Jan. 1 — Melvin Gordon rushed for an Outback Bowl-record 251 and three touchdowns and Rafael Gaglianone kicked a 25-yard field goal in overtime to give Wisconsin a 34-31 victory over Auburn. Gordon finished with 2,587 yards in 14 games — second-most in FBS history. Barry Sanders gained 2,628 in 11 games in 1988, when the NCAA did not include bowl results in a player's statistics.Jan. 1 — Connor...
2015 At A Glance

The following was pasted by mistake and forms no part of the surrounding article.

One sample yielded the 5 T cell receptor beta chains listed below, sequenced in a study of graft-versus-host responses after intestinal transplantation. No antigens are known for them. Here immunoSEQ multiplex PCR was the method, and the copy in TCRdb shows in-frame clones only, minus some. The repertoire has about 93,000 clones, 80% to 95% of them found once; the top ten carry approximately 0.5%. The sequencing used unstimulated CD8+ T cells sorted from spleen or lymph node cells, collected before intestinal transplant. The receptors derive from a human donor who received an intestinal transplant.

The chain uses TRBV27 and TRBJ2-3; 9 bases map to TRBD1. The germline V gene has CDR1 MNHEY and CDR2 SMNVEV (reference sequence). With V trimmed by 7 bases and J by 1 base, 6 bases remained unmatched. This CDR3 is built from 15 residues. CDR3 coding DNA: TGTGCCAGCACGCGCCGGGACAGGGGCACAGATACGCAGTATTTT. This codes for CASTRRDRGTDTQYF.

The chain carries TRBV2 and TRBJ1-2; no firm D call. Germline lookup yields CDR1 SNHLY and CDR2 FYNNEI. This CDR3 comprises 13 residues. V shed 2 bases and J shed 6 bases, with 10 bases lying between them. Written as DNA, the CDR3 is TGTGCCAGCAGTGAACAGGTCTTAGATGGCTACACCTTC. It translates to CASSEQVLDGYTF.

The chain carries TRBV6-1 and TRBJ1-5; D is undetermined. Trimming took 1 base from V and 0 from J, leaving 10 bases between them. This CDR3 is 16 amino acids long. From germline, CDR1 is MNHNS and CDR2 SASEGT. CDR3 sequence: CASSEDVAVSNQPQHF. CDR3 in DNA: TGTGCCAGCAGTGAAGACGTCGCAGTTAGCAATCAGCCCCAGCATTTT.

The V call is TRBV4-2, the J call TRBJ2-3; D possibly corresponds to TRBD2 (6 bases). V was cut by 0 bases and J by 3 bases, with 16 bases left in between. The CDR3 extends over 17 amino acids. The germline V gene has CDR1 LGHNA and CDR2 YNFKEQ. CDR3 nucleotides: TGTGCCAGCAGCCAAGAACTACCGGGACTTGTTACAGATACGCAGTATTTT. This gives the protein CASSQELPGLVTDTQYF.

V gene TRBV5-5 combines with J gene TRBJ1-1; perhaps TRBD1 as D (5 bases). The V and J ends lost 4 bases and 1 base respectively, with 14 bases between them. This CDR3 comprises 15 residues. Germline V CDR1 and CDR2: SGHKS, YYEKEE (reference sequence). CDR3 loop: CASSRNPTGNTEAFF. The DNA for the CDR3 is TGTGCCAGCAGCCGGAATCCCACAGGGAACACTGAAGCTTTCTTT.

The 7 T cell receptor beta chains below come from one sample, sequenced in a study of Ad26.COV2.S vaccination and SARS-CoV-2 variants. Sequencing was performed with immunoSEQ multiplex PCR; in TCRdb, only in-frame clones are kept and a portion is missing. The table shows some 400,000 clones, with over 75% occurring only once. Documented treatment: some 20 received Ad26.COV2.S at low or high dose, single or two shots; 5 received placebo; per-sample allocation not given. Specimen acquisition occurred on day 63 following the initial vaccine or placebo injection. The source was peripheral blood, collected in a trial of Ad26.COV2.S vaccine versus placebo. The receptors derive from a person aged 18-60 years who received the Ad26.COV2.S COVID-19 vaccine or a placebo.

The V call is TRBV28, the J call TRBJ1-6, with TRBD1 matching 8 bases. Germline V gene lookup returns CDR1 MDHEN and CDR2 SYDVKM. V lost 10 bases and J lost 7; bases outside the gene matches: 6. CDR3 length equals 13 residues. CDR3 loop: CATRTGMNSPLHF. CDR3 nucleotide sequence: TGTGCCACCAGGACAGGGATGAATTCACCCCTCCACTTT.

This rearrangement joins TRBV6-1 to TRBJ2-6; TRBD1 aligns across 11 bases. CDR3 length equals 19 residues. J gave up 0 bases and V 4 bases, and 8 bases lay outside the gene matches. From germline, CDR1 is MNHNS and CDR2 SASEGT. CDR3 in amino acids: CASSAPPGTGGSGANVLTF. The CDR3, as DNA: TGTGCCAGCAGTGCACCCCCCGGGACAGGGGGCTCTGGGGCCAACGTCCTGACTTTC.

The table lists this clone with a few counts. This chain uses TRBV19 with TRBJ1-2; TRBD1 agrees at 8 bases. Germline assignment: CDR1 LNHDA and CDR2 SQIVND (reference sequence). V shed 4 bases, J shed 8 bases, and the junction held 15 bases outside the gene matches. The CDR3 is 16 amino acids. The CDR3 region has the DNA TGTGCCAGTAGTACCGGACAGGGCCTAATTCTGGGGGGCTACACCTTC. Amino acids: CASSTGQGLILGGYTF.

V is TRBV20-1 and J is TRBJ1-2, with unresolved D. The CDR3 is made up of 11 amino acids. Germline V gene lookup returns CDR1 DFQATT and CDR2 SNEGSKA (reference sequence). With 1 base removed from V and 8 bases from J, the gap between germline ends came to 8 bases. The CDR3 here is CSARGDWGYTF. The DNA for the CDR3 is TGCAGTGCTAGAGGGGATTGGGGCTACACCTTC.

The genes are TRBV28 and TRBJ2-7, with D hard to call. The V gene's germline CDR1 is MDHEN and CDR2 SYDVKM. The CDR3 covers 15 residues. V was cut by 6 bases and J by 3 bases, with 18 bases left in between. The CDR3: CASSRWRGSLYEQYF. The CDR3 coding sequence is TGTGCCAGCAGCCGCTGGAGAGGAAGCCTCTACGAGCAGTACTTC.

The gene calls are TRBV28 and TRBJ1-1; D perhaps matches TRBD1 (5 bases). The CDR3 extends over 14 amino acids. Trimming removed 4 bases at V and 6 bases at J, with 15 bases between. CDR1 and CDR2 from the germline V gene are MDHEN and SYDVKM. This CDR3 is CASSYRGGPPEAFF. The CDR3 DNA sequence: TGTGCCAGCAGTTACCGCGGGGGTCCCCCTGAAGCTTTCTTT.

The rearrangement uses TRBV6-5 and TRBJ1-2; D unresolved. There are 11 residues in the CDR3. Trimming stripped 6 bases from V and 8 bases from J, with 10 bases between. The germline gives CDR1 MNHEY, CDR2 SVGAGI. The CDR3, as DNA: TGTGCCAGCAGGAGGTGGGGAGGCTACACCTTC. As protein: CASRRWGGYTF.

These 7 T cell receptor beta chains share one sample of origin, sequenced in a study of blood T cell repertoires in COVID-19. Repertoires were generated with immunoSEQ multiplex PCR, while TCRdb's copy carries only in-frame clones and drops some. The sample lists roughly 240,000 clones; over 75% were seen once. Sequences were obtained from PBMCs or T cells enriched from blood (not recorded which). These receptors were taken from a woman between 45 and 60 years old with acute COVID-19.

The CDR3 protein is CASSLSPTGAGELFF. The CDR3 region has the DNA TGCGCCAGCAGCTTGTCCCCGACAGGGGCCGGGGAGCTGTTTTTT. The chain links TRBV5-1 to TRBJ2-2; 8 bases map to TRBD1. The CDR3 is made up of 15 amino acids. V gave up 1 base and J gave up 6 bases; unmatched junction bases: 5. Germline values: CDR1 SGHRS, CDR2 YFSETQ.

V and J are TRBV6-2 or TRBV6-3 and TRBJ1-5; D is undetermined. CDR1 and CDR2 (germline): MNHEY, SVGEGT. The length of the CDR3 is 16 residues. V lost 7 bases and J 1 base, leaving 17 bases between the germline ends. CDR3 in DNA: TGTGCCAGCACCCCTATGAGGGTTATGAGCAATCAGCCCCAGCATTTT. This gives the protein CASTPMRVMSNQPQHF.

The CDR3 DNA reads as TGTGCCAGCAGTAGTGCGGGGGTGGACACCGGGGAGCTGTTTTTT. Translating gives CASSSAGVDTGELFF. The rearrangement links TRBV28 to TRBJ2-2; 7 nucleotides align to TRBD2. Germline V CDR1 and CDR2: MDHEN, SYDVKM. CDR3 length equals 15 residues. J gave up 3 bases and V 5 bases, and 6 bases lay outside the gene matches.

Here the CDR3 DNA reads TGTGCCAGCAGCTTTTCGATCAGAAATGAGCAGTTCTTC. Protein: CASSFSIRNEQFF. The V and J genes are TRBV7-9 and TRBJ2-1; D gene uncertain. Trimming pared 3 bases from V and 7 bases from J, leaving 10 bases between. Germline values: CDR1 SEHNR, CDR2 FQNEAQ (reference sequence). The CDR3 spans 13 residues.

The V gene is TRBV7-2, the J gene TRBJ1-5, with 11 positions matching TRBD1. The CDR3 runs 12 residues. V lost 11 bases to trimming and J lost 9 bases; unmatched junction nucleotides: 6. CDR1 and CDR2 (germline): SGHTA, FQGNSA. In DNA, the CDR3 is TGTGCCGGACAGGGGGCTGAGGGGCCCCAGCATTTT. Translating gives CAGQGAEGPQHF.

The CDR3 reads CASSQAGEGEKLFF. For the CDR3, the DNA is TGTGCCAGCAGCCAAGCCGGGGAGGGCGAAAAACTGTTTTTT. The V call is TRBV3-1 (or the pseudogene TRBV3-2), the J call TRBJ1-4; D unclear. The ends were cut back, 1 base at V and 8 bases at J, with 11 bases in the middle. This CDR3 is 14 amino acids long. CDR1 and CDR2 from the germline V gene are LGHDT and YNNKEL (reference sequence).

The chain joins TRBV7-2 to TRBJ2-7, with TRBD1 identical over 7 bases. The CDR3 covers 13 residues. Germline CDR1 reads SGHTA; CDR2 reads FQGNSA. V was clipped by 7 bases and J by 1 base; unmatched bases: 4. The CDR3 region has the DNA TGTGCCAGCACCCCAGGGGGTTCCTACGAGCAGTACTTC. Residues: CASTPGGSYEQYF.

By The Associated Press, Associated Press | Dec 26, 2015Jan. 1 — Melvin Gordon rushed for an Outback Bowl-record 251 and three touchdowns and Rafael Gaglianone kicked a 25-yard field goal in overtime to give Wisconsin a 34-31 victory over Auburn. Gordon finished with 2,587 yards in 14 games — second-most in FBS history. Barry Sanders gained 2,628 in 11 games in 1988, when the NCAA did not include bowl results in a player's statistics. Jan. 1 — Connor Cook threw a 10-yard touchdown pass to Keith Mumphery with 17 seconds left to cap a three-touchdown, fourth-quarter comeback in No. 7 Michigan State's 42-41 victory over playoff-snubbed No. 4 Baylor in the Cotton Bowl. The Spartans, who trailed 41-21 after three quarters, got the winning touchdown after Marcus Rush blocked a Baylor field goal with just more than a minute left. Jan. 1 — Marcus Mariota and Oregon rolled past the defending national champions 59-20 to turn the first College Football Playoff semifinal into a Rose Bowl rout. Jan. 1 — Cardale Jones turned in another savvy performance in his second college start and Ezekiel Elliott ran for a Sugar Bowl-record 230 yards, leading Ohio State to a 42-35 upset of top-ranked Alabama in the second semifinal of the College Football Playoff. Jan. 2 — Greg Ward threw three touchdowns in the final 3:41 of the Armed Forces Bowl, two after Houston recovered onside kicks, and completed a game-winning 2-point conversion as the Cougars beat Pittsburgh 35-34. Pitt led 31-6 with 14 minutes left in the game when Houston went on to the biggest comeback in an FBS game this season, and the third-largest in a bowl game. Jan. 3 — A month shy of 43, Jaromir Jagr scored three times to pass Gordie Howe and become the oldest NHL player to record a hat trick, leading New Jersey to a 5-2 victory over the Philadelphia Flyers. Howe was 41 in 1969 when he had a three-goal game. Jan. 6 — Randy Johnson, Pedro Martinez and John Smoltz, a trio of star pitchers who dominated in an era of offense, were elected to baseball's Hall of Fame along with Craig Biggio, the first time since 1955 writers selected four players in one year. Jan. 6 — Patrik Elias had a goal and two assists to reach 1,000 NHL points, and the New Jersey Devils beat the struggling Buffalo Sabres 4-1. The goal was the 399th for Elias. Jan. 7 — Golde State's Klay Thompson scored 40 points and Stephen Curry added 21 points and a season-high-tying 15 assists to put away the Indiana Pacers 117-102. Curry became the fastest player in NBA history to make 1,000 career 3-pointers. It was Curry's 369th game, 88 fewer than it took Dennis Scott (457 games) to reach the milestone. Jan. 10 — North Dakota State became the first team to win four straight FCS championships with a thrilling 29-27 victory over Illinois State. Bison quarterback Carson Wentz ran five yards for the winning touchdown about a minute after Tre Roberson's 58-yard run put Illinois State ahead. Jan. 10 — Tom Brady set a career record for postseason touchdown passes, leading New England back from two 14-point deficits for a 35-31 victory over Baltimore. Brady broke Joe Montana's record with 46 postseason TD passes and the Patriots reached their fourth straight AFC championship game. Jan. 11 — Roger Federer beat the up-and-coming Milos Raonic 6-4, 6-7 (2), 6-4 to register his 1,000th career match and win the Brisbane International. Jan. 11 — Green Bay rallied from an 8-point deficit as Aaron Rodgers threw for two second-half touchdowns to beat Dallas 26-21 in an NFC divisional-round playoff. The Packers were helped immensely by a video reversal with 4:06 remaining. Dez Bryant's leaping catch at the Packers 1 on fourth-and-2 was reversed by referee Gene Steratore after Green Bay challenged. Instead of first-and-goal for Dallas, the ball went over to the Packers. Jan. 12 — Ezekiel Elliott rushed for 246 yards and four touchdowns and Ohio State won the first national title in college football's playoff era, running over Oregon 42-20. Jan. 13 — Minnesota's Mo Williams scored a career-high 52 points and the Timberwolves Minnesota snapped a 15-game losing streak with a 110-101 win over Indiana. Jan. 16 — Larry Sanders of the Milwaukee Bucks was suspended without pay for a minimum of 10 games for violating terms of the NBA's anti-drug program. The Bucks later waived Sanders on Feb. 21. Jan. 16 — The NCAA agreed to restore 112 football wins it had stripped from Penn State and Joe Paterno in the Jerry Sandusky child-molestation scandal and to reinstate the venerated late coach as the winningest in major college football history. The NCAA announced the new settlement with the school weeks before a scheduled trial on the legality of the sanctions imposed in 2012. Jan. 18 — Russell Wilson hit Jermaine Kearse for a 35-yard touchdown 3:19 into overtime to lift the Seattle Seahawks to an improbable 28-22 victory over Green Bay in the NFC championship game. Outplayed much of the game and plagued by five turnovers, the Seahawks trailed 16-7 with 2:09 remaining. That's when Wilson ran 1 yard for a TD. Seattle recovered a bobbled onside kick at the 50, and Marshawn Lynch sped and powered his way to a 24-yard TD run. Wilson's desperate 2-point conversion pass was hauled in by Luke Willson to make it 22-19. But Aaron Rodgers led the Packers to Mason Crosby's fifth field goal, from 48 yards with 14 seconds to go. Jan. 18 — Tom Brady threw for three touchdowns and LeGarrette Blount ran in three more to lead the New England Patriots into the Super Bowl with a 45-7 victory over the Indianapolis Colts. Jan. 19 — Lindsey Vonn won a super-G for her record 63rd World Cup victory. The American broke Annemarie Moser-Proell's 35-year-old record of 62 World Cup wins with a flawless run down the Olympia delle Tofane course at Cortina d'Ampezzo, Italy, finishing by a huge 0.85 ahead of Anna Fenninger of Austria. Jan. 20 — Southern Mississippi administered a self-imposed a postseason ban for the current basketball season because of an ongoing NCAA inquiry into the program. The university did not play in the Conference USA postseason tournament or made itself eligible for NCAA tournament consideration. Jan. 20 — Claude Giroux scored 3:57 into overtime, lifting the Philadelphia Flyers over the Pittsburgh Penguins 3-2 in a fight-filled game. The throwback clash featured one ejection and 93 penalty minutes. Heated rivals for years, the teams fought four times in the second period for a total of 66 penalty minutes. Jan. 21 — Max Scherzer was introduced by the Washington Nationals as the newest member of their talented pitching rotation after finalizing a $210 million, seven-year contract. Jan. 21 — Brandon Jennings had 24 points and a career-high 21 assists in Detroit's 128-118 victory over Orlando, the NBA's first 20-point, 20-assist performance since Steve Nash on Nov. 9, 2009. Jan. 22 — Pau and Marc Gasol were voted the first brothers to start in the NBA All-Star game. Pau of Chicago was elected to start up front for the East and Memphis' Marc for the West frontcourt. Jan. 23 — Roger Federer was ousted from the Australian Open in the third round, beaten by Andreas Seppi 6-4, 7-6 (5), 4-6, 7-6 (5). This was Federer's earliest exit in Australia since 2001, when he also lost in the third round. Jan. 23 — Klay Thompson set an NBA record for the most points in a quarter, a thrilling 37-point third period that powered the Golden State Warriors to a 126-101 victory over the Sacramento Kings. Thompson made all 13 shots, including a league-record nine from 3-point range, in the quarter and hit both of his free throws during a 12-minute span. He finished with a career-high 52 points on 16-for-25 shooting, including 11 for 15 on 3-pointers. Jan. 24 — Ashley Wagner won her third U.S. Figure Skating title. Her 148.98 points for the free skate and 221.02 overall were records for the event, beating defending champ Gracie Gold by a whopping 15.48. Jan. 25 — Mike Krzyzewski earned his 1,000th career win, making him the first NCAA Division I men's coach to reach the milestone, when No. 5 Duke surged past St. John's for a 77-68 victory at Madison Square Garden. Krzyzewski reached four figures on his first try. He improved to 1,000-308 in a 40-year coaching career that began in 1975 at his alma mater, Army. Jan. 25 — Hassan Whiteside had an unconventional triple-double with a team-record and career-high 12 blocks to go with 14 points and 13 rebounds to help the Miami Heat beat the Chicago Bulls. It marked the 15th time since the 1973-74 season — when blocked shots were first tracked in the NBA — in which a player recorded a "triple-dozen" in points/rebounds/blocks. Jan. 25 — John Tavares of the New York Islanders matched a record with four goals, and Team Toews beat Team Foligno 17-12 in the highest-scoring NHL All-Star game. The 29 goals were the most in the event's 60-year history, eclipsing the 26-goal burst in North America's 14-12 victory over the World in 2001. Jan. 25 — Nick Kyrgios came back from two sets down and saved a match point to beat Andreas Seppi 5-7, 4-6, 6-3, 7-6 (5), 8-6, becoming the first Aussie to reach the final eight in Melbourne Park men's draw since 2005, and the first male teenager since Federer to reach two Grand Slam quarterfinals. Jan. 25 — A capacity crowd of 63,225 in at Glendale, Ariz., watched Team Irvin beat Team Carter 32-28 in the Pro Bowl. The NFL tried new rules for the game. No kickoffs, no blitzing, alternate possessions to start each quarter, two-minute warnings for each quarter and stopping the clock when a running play doesn't gain a yard in the final two minutes. Jan. 25 — Jason Brown won his first U.S. men's figure skating title, holding off Adam Rippon thanks to his big lead after the short program. Brown finished with 274.98 points to beat Rippon by 2.5. Rippon won the free skate with 187.77. Jan. 27 — Alexander Khoroshilov won a night slalom by a huge margin, becoming the first Russian to get a World Cup victory in more than three decades. Khoroshilov finished in a total time of 1:46.39, 1.44 ahead of second-place Stefano Gross of Italy. Russia's last victory came from Alexander Zhirov in a giant slalom in 1981. Jan. 28 — Kyrie Irving scored a career-high 55 points, breaking the arena record as LeBron James sat out with an injury to lead the Cleveland Cavaliers to a 99-94 over the Portland Trail Blazers. Jan. 30 — The Phoenix Open continued without Tiger Woods and Phil Mickelson. The biggest shock was Woods, who made bogey on his last hole for an 82, the worst score in his two decades as a pro. Mickelson shot 76 and missed the cut by two shots. Jan. 31 — Serena Williams won her 19th Grand Slam title, continued her unbeaten run in six Australian Open finals and extended her decade-long domination of Maria Sharapova with a commanding 6-3, 7-6 (5) win. Jan. 31 — Fabio Fognini and Simone Bolelli became the first all-Italian team to capture a Grand Slam men's doubles title in more than 50 years after beating the French pair of Nicolas Mahut and Pierre-Hugues Herbert 6-4, 6-4 in the Australian Open final. Jan. 31 — Teen star Lydia Ko became the youngest golfer of either gender to reach No. 1 in the world ranking. The 17-year-old blew a late lead and settled for a share of second place at the LPGA Tour's season opener, where she finished a shot behind Na Yeon Choi in the Coates Golf Championship. Jan. 31 — Junior Seau, Jerome Bettis, Tim Brown, Charles Haley and Will Shields were elected to the Pro Football Hall of Fame. The class of 2015 also included a pair of contributors, Bill Polian and Ron Wolf, along with senior selection Mick Tingelhoff. Jan. 31 — Aaron Rodgers won his second Associated Press NFL Most Valuable Player award. Rodgers, who also took the honor in 2011, threw for 38 touchdowns and a league-low five interceptions. He threw 512 passes at home without a pick and led the Packers to two victories at season's end despite playing with a severe calf injury. Jan. 31 — Bibb County defeated Brookwood 2-0 in an Alabama high school basketball game, with the only score came in the opening 15 seconds. After two passes, Bibb County's Brandon Rutledge scored after rebounding a missed 3-pointer. It was the lowest scoring game since Durham Hillside (N.C.) defeated Roxboro Person (N.C.), 2-0, in 1977. MORE